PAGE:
I’ve been kind of freaking out about the Bear’s development as of late. My parents insist that I could name letters and numbers when they were pointed to by the time I was 18 months (apparently my dad used to place bets with his friends as to whether or not I could and, when they stood there slack-jawed he got to chuckle and remind them that they now owed him a beer) and I have friends who tell me their siblings could read by the age of 2. Meanwhile, my daughter is still barely making out words and mostly sticking to the same 5-8. Although she is adopting a new word every other day or so, she seems to easily forget them the next time I bring them up.
Naturally, this sends me into that whole worrisome insecurity I’ve transferred from my lovelife – where it is no longer necessary – and over to my parenting. Am I not letting her socialize enough? Maybe we watch too much TV! Should we be reading more? Do I need to drill her on letters and numbers? Is she going to be behind when she starts preschool? Maybe I’m being a terrible mother. I need to do more reading about this age; I don’t know what the hell I’m doing. Maybe all the accomplishments of hers that I’m impressed with are months overdue! Should I have done that whole sign language for babies thing even though I heard it stunts their verbal progress? Oh God, why can’t I do anything with competence!?
And yeah, I know a lot of moms say that kids just naturally do things on their own time but there have been reports of kids who were locked in basements and such that never developed at all, so clearly that theory is bunk. And I’m not leaving my kid solitary confinement all day (or ever) but what if her expanding brain is just turning to mush because it’s not stimulated enough? Again: Oh God, why can’t I do anything with solid, consistent competence?!
So I’ve spent the better part of the day planted in front of the computer reading parenting resources on Parents.com and Disney’s parenting site. (I really should’ve started this earlier because I need to start introducing more vegetables into her diet and I have no idea how to deal with these tantrums she’s started throwing and I really have no clue as to when to transfer her to a normal bed or when to start potty training. ::sigh::) As it turns out, she’s right on track, despite what I’m hearing about these freakishly brainy kids who will probably turn out to be socially stunted like savants and prodigies always seem to be.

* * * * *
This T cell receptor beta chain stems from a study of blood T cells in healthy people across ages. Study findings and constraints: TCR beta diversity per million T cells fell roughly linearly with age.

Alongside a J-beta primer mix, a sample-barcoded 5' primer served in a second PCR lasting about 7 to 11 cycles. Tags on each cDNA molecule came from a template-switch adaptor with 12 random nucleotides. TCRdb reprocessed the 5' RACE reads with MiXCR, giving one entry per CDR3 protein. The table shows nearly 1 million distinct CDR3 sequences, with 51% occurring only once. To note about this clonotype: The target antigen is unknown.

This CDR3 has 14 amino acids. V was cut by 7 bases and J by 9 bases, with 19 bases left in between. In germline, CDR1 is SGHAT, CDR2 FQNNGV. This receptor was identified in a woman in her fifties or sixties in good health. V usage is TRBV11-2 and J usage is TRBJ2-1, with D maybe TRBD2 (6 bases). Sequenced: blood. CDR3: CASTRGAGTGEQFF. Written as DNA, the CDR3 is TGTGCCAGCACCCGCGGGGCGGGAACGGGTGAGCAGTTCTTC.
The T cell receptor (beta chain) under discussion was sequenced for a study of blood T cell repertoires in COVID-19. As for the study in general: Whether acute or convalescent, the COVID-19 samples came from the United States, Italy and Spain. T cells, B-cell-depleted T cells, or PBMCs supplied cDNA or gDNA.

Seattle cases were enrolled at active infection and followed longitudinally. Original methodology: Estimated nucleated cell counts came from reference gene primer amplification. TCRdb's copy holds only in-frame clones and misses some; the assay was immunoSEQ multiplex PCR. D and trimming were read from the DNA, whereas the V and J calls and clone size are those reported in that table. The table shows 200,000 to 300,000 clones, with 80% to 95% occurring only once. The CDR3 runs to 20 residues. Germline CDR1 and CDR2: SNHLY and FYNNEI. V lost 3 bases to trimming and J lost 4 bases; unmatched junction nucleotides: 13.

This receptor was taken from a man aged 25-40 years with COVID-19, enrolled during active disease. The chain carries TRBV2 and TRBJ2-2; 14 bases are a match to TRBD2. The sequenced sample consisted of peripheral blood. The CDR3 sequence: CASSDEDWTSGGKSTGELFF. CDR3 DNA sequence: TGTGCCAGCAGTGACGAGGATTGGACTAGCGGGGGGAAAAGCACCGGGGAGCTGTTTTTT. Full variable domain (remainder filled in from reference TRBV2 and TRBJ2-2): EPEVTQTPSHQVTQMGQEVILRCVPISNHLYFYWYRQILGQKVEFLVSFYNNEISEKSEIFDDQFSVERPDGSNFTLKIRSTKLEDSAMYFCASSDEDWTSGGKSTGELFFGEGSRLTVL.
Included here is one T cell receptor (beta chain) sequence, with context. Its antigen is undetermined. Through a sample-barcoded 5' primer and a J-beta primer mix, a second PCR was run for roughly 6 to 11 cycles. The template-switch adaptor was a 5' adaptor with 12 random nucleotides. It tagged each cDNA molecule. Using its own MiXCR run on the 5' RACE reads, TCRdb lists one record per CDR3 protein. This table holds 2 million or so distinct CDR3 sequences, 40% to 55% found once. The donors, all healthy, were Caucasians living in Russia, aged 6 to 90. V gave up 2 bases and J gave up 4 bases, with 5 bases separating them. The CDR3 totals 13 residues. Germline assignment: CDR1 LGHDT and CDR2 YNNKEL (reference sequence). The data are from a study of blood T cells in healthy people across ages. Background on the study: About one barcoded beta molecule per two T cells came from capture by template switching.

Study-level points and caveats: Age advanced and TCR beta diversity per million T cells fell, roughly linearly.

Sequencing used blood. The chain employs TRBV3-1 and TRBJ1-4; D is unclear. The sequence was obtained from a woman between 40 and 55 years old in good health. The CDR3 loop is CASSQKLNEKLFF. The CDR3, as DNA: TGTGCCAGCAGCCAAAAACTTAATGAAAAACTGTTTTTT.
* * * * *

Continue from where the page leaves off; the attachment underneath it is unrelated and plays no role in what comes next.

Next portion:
In fact, there are a few things she’s already doing preemptively, which is really exciting for someone who’s parenting without any sort of guidebook. It’s funny with kids because they just start doing something and you don’t even really notice or recognize it as a milestone until someone points it out to you. A lot of times when I was reading about her anticipated monthly accomplishments I found myself going, “Oh, well yeah, she’s been doing that for a while.” She’s been running and kicking for a few months now, she’s putting together small phrases (“It’s HOT!”, “Hi Kitties!” and “Hey doggie!” being her favorites), she’s sorting things by color, she’s able to recognize things even when in different forms, she turns letters and text right-side-up when she grabs a book (even when there are no pictures) and she’s doing a few other things that really aren’t due until later in the year.
So basically, what I learned is that, through absolutely no deliberate action on my part and no idea as to what I’m doing, I’m managing to not only keep my child up to par, but even enabling her to surpass the average. Um, yay me? I’m sure when this sort of thing is viewed by psychologists, they’d say that it has something to do with the individualized attention she’s been getting but I’m genuinely positive I’ve had nothing to do with this at all. All I do is play along with her and redirect her when she’s getting into something potentially hazardous. That’s it. No Montessori technique, no Dr. Spock recommendations, no playgroup-discussed methods. Nada. And it seems to be working.
And I am perfectly happy with continuing this lifestyle. After all, I want what’s best for my child.
Maybe I’ll write a book about it and coin “The Slacker Parent Method” (much different from the book “Slacker Mom” which was so horrible I couldn’t even finish it. The woman who wrote that wasn’t a slacker so much as a coldhearted, selfish bitch who probably should never have procreated in the first place. I want to start a therapy fund for her poor kids, especially knowing that this woman’s book sales have inevitably vindicated her atrociously apathetic attitude. ::shudder:: They’ve got a long road ahead of them.) I could become another “child expert” (heh… what a bullshit job title… kinda like “life coach”) and show up on panels and stuff. This could be very lucrative.